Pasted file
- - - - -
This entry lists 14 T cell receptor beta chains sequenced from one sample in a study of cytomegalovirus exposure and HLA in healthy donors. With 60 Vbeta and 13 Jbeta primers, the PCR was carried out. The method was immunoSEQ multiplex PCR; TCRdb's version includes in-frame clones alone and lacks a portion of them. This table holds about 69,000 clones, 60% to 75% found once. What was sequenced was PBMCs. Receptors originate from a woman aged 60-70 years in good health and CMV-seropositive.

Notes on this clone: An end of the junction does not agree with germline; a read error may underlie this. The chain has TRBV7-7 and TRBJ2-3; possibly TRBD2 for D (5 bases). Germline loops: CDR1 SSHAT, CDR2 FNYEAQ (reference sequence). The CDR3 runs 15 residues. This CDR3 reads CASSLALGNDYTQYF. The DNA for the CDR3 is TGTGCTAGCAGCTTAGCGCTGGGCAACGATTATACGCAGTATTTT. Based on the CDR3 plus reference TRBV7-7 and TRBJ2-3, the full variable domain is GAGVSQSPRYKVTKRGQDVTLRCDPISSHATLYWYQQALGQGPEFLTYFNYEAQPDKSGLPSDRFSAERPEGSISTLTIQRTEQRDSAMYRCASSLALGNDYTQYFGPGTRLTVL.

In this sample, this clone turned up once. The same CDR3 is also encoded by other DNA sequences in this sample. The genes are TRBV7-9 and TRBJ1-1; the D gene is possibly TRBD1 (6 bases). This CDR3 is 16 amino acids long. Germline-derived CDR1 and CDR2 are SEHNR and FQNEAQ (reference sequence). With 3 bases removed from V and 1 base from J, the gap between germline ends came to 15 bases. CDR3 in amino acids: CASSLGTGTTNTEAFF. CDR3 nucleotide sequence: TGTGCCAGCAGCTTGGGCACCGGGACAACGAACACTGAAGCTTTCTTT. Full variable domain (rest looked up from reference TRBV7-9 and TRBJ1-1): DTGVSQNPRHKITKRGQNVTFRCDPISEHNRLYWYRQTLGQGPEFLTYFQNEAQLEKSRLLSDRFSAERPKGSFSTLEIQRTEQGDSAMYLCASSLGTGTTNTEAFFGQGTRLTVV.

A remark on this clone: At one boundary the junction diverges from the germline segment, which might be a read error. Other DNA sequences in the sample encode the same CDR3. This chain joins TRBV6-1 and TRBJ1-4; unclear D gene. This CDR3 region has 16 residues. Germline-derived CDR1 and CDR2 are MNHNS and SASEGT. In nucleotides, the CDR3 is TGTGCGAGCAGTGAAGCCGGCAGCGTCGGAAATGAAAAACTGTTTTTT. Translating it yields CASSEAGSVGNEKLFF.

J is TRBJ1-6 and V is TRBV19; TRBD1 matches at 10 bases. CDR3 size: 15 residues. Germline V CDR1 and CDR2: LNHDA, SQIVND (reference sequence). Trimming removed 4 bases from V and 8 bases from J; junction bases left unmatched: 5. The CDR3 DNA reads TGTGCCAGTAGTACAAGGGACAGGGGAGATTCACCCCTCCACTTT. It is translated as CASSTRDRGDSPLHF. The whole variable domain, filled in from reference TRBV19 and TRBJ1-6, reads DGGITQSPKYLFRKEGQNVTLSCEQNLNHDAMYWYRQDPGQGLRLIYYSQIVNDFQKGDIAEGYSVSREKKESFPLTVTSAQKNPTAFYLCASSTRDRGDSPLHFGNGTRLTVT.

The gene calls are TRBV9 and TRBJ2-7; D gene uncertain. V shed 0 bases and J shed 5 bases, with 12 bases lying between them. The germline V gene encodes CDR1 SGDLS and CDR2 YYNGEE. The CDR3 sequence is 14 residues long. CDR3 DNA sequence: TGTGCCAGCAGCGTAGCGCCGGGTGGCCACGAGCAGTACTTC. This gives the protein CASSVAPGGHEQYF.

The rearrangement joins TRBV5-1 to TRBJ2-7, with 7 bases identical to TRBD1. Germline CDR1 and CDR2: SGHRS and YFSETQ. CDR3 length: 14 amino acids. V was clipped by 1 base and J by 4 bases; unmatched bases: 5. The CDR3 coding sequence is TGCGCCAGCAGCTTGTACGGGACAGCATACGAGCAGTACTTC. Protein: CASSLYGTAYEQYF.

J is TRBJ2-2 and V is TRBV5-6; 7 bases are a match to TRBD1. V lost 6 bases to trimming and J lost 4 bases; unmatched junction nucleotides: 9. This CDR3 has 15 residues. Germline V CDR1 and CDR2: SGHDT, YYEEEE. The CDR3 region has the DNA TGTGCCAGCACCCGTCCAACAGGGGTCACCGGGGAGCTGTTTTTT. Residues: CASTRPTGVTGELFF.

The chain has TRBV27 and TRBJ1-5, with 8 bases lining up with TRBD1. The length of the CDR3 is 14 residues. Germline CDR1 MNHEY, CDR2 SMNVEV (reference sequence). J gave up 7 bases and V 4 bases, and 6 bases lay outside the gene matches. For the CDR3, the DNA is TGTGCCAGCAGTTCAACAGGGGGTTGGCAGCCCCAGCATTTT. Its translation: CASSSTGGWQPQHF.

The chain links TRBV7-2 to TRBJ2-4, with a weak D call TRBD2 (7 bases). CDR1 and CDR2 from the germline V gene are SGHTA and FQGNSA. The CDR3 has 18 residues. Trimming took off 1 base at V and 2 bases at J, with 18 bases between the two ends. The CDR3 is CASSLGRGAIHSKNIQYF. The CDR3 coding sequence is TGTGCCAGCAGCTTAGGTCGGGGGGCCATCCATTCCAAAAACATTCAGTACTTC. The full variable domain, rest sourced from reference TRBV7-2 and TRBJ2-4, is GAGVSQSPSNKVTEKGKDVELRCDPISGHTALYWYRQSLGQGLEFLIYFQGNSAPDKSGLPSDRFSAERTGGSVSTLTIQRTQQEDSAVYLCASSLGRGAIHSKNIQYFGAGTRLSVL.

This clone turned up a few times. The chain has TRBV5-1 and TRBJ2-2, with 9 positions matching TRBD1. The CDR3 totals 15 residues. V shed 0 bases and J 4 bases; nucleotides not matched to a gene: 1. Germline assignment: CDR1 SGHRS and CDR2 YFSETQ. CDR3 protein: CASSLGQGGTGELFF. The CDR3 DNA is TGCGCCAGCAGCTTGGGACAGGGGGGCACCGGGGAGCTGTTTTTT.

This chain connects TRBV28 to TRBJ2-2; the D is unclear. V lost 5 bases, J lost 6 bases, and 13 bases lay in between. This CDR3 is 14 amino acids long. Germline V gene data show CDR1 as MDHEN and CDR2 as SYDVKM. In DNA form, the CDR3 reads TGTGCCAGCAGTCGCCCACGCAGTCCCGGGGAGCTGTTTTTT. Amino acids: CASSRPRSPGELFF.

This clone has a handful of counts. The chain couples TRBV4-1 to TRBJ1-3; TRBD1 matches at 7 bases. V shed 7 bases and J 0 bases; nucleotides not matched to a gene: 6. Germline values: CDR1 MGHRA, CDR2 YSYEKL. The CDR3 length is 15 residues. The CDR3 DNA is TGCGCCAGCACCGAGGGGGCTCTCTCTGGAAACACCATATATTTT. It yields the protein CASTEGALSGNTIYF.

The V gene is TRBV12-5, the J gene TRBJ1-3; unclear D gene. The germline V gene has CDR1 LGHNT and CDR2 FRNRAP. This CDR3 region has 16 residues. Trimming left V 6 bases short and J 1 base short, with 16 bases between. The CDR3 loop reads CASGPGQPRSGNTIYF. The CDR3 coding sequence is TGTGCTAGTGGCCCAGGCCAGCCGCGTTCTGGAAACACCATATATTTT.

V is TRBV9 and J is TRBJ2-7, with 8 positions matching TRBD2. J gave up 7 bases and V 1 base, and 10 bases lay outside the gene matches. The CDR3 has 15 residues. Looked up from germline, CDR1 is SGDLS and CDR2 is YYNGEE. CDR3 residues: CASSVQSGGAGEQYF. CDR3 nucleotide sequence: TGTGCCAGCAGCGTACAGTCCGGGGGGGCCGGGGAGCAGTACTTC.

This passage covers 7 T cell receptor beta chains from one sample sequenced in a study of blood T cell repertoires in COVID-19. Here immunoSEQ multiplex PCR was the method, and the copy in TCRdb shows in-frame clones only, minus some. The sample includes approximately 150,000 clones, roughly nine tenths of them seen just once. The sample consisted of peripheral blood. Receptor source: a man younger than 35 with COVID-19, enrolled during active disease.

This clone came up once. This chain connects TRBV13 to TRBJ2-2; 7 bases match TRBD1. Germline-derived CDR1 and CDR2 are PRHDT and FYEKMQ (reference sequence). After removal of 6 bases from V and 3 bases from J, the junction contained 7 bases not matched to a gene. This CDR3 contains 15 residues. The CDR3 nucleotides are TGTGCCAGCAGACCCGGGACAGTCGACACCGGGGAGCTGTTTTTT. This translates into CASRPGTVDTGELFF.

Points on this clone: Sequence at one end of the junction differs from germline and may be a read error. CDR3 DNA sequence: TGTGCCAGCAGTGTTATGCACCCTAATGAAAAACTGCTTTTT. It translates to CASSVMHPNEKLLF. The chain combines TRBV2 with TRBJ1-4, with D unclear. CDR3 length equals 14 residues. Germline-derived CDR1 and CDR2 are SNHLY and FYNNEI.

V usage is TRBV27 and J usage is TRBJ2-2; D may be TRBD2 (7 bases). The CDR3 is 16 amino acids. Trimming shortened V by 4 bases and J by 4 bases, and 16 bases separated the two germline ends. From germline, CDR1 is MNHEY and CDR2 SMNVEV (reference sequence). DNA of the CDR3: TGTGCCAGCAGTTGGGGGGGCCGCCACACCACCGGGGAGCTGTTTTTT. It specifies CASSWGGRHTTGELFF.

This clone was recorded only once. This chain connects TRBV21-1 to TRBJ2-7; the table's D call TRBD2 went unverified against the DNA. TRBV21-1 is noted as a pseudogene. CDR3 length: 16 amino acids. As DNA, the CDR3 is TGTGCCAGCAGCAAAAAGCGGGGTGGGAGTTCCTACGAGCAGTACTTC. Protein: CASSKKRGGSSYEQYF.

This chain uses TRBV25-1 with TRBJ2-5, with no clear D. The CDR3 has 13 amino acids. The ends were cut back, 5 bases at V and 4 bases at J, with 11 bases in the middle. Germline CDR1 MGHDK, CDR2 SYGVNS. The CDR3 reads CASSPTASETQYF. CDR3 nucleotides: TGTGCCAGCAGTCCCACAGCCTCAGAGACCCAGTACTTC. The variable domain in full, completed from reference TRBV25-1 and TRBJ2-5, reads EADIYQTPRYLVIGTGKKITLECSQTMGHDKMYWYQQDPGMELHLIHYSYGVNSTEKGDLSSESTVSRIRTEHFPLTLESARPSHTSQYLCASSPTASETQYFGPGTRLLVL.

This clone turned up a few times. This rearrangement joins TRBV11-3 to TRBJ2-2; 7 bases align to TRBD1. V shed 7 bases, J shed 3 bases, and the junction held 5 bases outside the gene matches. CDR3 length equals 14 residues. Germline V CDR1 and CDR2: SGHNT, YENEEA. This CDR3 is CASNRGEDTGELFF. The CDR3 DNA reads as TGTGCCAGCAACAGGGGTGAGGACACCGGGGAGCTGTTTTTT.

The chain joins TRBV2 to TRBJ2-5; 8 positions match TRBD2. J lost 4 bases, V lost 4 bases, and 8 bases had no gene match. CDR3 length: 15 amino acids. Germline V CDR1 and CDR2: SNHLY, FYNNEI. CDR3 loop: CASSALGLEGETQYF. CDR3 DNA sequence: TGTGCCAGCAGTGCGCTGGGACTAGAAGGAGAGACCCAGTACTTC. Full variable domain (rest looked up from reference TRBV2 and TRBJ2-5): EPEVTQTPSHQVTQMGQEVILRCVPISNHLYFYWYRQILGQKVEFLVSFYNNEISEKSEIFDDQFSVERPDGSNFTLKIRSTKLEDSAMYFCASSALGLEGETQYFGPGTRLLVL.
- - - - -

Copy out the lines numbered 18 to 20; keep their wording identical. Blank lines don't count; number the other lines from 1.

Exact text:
Points on this clone: Sequence at one end of the junction differs from germline and may be a read error. CDR3 DNA sequence: TGTGCCAGCAGTGTTATGCACCCTAATGAAAAACTGCTTTTT. It translates to CASSVMHPNEKLLF. The chain combines TRBV2 with TRBJ1-4, with D unclear. CDR3 length equals 14 residues. Germline-derived CDR1 and CDR2 are SNHLY and FYNNEI.

V usage is TRBV27 and J usage is TRBJ2-2; D may be TRBD2 (7 bases). The CDR3 is 16 amino acids. Trimming shortened V by 4 bases and J by 4 bases, and 16 bases separated the two germline ends. From germline, CDR1 is MNHEY and CDR2 SMNVEV (reference sequence). DNA of the CDR3: TGTGCCAGCAGTTGGGGGGGCCGCCACACCACCGGGGAGCTGTTTTTT. It specifies CASSWGGRHTTGELFF.

This clone was recorded only once. This chain connects TRBV21-1 to TRBJ2-7; the table's D call TRBD2 went unverified against the DNA. TRBV21-1 is noted as a pseudogene. CDR3 length: 16 amino acids. As DNA, the CDR3 is TGTGCCAGCAGCAAAAAGCGGGGTGGGAGTTCCTACGAGCAGTACTTC. Protein: CASSKKRGGSSYEQYF.